The Lights Out Game

In this short post, I will discuss a cute graph theory problem called the Lights Out Game. The set-up is as follows.  We are given a graph $G=(V,E)$, where we consider each vertex as a light.  At the beginning of the game, some subset of the vertices are ON, and the rest of the vertices are OFF.  We are allowed to press any vertex $v$, which has the effect of switching the state of $v$ and all of the neighbours of $v$.  The goal is to determine if it is possible to press some sequence of vertices to turn off all the lights.

The version of this game where $G$ is the $5 \times 5$ grid was produced in the real world by Tiger Electronics, and has a bit of a cult following.  For example, there is a dedicated wikipedia page and this site (from which I borrowed the image below) even has the original user manuals.

The goal of this post is to prove the following theorem.

Theorem. Let $G=(V,E)$ be a graph for which all the lights are initially ON.  Then it is always possible to press a sequence of vertices to switch all the lights OFF.

(Note that if not all the lights are ON initially, it will not always be possible to switch all the lights OFF.  For example, consider just a single edge where only one light is ON initially.)

Proof. Evidently, there is no point in pressing a vertex more than once, and the sequence in which we press vertices does not matter.  Thus, we are searching for a subset $S$ of vertices such that $|S \cap N[v]|$ is odd for all $v \in V$, where $N[v]$ is the closed neighbourhood of $v$ (the neighbours of $v$ together with $v$ itself).  We can encode the existence of such a set $S$ by doing linear algebra over the binary field $\mathbb{F}_2$.

Let $A$ be the $V \times V$ adjacency matrix of $G$, and let $B=A+I$. Note that the column corresponding to a vertex $v$ is the characteristic vector of the closed neighbourhood of $v$. Thus, the required set $S$ exists if and only if the all ones vector $\mathbb{1}$ is in the column space of $B$.  Since $B$ is symmetric, this is true if and only if $\mathbb{1}$ is in the row space of $B$.  Let $B^+$ be the matrix obtained from $B$ by adjoining $\mathbb{1}$ as an additional row. Thus, we can turn all the lights OFF if and only if $B$ and $B^+$ have the same rank.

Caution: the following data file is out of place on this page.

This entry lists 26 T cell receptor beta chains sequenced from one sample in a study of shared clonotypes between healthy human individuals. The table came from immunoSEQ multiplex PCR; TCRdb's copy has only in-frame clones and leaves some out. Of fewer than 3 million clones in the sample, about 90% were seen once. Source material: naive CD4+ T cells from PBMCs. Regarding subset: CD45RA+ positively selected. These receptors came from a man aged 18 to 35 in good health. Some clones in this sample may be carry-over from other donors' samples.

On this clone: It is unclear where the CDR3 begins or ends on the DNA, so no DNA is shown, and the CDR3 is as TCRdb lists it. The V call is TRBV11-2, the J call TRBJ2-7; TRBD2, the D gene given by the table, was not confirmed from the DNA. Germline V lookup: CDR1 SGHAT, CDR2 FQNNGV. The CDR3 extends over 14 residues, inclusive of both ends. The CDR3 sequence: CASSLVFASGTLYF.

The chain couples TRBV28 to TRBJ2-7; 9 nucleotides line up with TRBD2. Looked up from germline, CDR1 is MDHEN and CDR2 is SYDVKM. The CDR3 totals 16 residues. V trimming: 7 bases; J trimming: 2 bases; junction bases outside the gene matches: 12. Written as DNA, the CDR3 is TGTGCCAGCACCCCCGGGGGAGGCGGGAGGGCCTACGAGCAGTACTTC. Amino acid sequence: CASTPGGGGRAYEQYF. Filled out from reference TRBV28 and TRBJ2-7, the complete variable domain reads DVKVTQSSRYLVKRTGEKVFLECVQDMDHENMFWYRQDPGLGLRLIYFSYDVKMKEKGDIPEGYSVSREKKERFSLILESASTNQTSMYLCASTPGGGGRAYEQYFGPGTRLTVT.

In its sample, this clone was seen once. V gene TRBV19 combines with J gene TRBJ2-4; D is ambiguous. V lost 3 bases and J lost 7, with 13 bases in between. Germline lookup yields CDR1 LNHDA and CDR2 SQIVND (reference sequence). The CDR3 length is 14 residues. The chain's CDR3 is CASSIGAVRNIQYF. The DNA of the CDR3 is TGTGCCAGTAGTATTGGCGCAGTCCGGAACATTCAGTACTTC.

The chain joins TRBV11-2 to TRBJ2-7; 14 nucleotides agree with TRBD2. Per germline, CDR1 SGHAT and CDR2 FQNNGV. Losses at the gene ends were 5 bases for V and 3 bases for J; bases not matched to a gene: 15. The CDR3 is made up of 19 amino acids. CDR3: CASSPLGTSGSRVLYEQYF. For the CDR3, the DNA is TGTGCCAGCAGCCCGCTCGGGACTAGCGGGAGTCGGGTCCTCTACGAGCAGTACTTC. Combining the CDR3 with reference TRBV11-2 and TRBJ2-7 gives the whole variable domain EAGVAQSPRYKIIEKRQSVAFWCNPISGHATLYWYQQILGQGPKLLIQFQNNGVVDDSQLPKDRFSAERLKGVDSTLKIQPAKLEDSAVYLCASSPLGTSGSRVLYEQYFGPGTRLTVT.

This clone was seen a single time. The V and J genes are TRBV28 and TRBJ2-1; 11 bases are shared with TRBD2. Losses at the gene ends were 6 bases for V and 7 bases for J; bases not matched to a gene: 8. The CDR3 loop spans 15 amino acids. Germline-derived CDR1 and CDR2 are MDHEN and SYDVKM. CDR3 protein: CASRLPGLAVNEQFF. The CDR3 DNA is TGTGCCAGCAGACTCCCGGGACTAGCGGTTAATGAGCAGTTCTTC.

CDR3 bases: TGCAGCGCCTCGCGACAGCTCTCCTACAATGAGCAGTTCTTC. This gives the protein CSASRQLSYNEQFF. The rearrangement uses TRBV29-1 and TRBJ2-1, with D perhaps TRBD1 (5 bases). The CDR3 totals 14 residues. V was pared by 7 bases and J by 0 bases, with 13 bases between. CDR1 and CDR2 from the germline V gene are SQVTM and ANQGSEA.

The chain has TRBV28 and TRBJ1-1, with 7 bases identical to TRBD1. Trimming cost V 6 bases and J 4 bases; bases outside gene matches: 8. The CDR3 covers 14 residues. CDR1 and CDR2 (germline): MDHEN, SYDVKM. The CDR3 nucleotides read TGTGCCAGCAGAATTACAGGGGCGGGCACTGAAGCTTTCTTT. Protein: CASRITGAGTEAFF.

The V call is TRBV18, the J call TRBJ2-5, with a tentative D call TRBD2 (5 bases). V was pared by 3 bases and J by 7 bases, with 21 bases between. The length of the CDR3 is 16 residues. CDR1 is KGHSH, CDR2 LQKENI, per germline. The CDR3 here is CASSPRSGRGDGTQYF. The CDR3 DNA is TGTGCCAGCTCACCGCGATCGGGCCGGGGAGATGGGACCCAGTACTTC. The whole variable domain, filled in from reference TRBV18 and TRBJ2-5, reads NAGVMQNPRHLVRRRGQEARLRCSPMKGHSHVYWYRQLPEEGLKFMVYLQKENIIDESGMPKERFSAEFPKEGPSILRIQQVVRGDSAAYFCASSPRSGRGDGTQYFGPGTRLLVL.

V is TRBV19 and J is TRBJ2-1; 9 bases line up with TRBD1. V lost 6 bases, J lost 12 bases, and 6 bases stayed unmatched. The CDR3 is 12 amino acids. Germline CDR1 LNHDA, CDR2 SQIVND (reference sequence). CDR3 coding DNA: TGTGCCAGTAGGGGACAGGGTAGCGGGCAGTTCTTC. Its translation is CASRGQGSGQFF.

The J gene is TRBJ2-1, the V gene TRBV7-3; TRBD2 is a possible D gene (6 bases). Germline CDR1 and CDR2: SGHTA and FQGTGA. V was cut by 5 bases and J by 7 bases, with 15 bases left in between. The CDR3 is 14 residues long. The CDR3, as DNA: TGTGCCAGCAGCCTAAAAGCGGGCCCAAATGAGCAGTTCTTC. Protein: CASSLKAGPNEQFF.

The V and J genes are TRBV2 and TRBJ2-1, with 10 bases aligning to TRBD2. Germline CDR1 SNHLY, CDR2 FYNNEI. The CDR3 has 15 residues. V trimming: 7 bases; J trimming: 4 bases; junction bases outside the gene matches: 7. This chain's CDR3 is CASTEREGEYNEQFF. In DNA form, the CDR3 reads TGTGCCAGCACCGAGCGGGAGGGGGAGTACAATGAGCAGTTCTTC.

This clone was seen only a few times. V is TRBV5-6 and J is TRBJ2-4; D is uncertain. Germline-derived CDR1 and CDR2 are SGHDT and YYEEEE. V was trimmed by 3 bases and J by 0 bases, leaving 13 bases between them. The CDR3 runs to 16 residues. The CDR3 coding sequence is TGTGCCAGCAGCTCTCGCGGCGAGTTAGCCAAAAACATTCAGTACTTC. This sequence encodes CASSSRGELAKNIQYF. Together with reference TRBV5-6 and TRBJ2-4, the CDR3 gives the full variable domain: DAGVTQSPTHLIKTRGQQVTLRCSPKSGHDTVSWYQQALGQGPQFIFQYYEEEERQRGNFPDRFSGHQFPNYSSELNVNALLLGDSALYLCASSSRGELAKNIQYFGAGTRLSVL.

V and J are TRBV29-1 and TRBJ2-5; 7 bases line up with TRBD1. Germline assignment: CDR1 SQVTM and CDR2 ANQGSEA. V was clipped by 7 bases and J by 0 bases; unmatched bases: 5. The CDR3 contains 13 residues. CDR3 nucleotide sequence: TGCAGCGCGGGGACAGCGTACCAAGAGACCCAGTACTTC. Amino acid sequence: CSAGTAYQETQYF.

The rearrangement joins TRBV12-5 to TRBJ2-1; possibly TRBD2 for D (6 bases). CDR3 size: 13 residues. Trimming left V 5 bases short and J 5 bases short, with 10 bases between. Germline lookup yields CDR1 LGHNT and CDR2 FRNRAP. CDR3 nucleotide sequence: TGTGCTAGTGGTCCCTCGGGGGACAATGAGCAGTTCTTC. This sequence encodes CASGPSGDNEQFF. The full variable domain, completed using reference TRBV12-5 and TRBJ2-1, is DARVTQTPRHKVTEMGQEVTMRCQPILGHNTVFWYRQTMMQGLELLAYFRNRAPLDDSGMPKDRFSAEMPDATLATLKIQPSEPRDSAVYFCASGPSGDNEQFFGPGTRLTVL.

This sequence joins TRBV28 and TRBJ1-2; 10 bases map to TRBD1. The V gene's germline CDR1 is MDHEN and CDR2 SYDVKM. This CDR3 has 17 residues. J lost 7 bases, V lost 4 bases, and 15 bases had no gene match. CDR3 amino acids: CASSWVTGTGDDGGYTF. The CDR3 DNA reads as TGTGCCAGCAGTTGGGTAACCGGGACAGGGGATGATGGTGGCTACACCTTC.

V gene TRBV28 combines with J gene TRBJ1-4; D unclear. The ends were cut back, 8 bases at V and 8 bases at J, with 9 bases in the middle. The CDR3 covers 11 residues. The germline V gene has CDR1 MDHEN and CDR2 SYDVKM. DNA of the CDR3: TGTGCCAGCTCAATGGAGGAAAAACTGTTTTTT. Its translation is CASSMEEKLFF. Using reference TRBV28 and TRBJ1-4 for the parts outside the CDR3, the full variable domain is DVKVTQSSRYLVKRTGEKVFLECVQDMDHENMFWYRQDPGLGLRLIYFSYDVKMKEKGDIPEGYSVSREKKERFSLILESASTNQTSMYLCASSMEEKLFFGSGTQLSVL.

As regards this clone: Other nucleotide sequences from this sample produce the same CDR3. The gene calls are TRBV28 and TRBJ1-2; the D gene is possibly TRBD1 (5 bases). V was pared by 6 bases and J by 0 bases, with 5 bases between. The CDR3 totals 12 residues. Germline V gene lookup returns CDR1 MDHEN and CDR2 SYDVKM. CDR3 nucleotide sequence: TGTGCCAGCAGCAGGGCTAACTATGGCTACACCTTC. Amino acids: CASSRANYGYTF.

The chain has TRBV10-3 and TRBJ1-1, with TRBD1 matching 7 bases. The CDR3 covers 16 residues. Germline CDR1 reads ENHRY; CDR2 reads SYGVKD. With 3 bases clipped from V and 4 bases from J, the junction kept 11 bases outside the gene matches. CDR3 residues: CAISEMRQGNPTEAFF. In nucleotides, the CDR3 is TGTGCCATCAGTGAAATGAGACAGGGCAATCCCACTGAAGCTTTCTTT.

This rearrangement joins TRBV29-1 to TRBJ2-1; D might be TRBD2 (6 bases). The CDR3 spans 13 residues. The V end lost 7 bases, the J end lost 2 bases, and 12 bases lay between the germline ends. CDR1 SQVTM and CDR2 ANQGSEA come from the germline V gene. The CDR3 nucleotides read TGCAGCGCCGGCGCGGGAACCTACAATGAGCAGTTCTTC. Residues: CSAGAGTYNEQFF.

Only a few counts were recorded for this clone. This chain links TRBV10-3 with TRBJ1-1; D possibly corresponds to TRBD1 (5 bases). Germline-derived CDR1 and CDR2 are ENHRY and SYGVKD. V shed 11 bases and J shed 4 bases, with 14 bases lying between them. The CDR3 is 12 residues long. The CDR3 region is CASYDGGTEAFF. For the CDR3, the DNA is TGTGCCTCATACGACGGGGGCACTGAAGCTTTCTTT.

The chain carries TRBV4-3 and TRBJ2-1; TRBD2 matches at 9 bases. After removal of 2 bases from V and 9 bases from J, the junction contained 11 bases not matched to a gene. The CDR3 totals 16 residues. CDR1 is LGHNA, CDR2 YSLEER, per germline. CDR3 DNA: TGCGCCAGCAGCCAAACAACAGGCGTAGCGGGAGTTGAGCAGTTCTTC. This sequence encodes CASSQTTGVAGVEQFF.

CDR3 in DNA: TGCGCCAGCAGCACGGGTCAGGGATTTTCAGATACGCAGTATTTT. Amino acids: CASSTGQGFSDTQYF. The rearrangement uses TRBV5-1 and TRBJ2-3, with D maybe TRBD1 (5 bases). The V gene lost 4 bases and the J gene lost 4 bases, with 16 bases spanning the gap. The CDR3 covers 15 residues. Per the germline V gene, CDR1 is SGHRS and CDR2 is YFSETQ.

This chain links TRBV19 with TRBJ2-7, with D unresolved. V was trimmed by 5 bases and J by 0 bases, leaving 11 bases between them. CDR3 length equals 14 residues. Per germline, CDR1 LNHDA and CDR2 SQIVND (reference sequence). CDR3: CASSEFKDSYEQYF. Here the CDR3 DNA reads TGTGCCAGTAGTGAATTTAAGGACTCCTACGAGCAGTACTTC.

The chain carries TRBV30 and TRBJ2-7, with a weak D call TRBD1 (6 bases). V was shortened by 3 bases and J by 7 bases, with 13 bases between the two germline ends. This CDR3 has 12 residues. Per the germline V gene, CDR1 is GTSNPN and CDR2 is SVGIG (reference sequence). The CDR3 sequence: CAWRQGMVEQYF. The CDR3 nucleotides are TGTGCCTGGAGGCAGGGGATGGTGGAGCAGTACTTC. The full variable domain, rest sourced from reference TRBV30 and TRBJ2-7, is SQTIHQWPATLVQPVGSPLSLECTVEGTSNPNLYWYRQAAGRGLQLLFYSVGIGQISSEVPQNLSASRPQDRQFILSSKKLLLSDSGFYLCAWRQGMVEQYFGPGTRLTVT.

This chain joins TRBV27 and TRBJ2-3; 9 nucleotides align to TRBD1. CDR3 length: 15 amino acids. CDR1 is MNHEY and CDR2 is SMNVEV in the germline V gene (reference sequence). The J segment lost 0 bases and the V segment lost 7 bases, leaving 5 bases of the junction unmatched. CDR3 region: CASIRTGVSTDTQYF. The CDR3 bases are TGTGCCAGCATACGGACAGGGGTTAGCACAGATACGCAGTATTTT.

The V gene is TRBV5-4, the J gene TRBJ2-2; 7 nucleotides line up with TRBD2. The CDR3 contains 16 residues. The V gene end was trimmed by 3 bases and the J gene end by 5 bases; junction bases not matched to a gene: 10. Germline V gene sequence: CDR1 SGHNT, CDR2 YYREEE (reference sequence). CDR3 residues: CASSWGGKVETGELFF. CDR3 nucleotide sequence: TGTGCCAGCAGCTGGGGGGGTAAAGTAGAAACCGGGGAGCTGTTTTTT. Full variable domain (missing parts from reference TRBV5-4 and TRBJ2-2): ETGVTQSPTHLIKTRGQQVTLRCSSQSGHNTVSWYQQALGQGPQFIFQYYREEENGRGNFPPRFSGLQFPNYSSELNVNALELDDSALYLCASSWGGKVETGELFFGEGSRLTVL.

Since this is a matroid blog, let $M(B)$ and $M(B^+)$ be the column matroids of $B$ and $B^+$ (over $\mathbb{F}_2$). We will prove the stronger result that $M(B)$ and $M(B^+)$ are actually the same matroid. Every circuit of $M(B^+)$ is clearly a dependent set in $M(B)$.  On the other hand let $C \subseteq V$ be a circuit of $M(B)$.  Then $\sum_{v \in C} \chi(N[v])=\mathbb{0}$, where $\chi(N[v])$ is the characteristic vector of the closed neighbourhood of $v$. Therefore, in the subgraph of $G$ induced by the vertices in $C$, each vertex has odd degree.  By the Handshaking Lemma, it follows that $|C|$ is even, and so $C$ is also dependent in $M(B^+)$.

Reference

Anderson, M., & Feil, T. (1998). Turning lights out with linear algebra. Mathematics Magazine, 71(4), 300-303.

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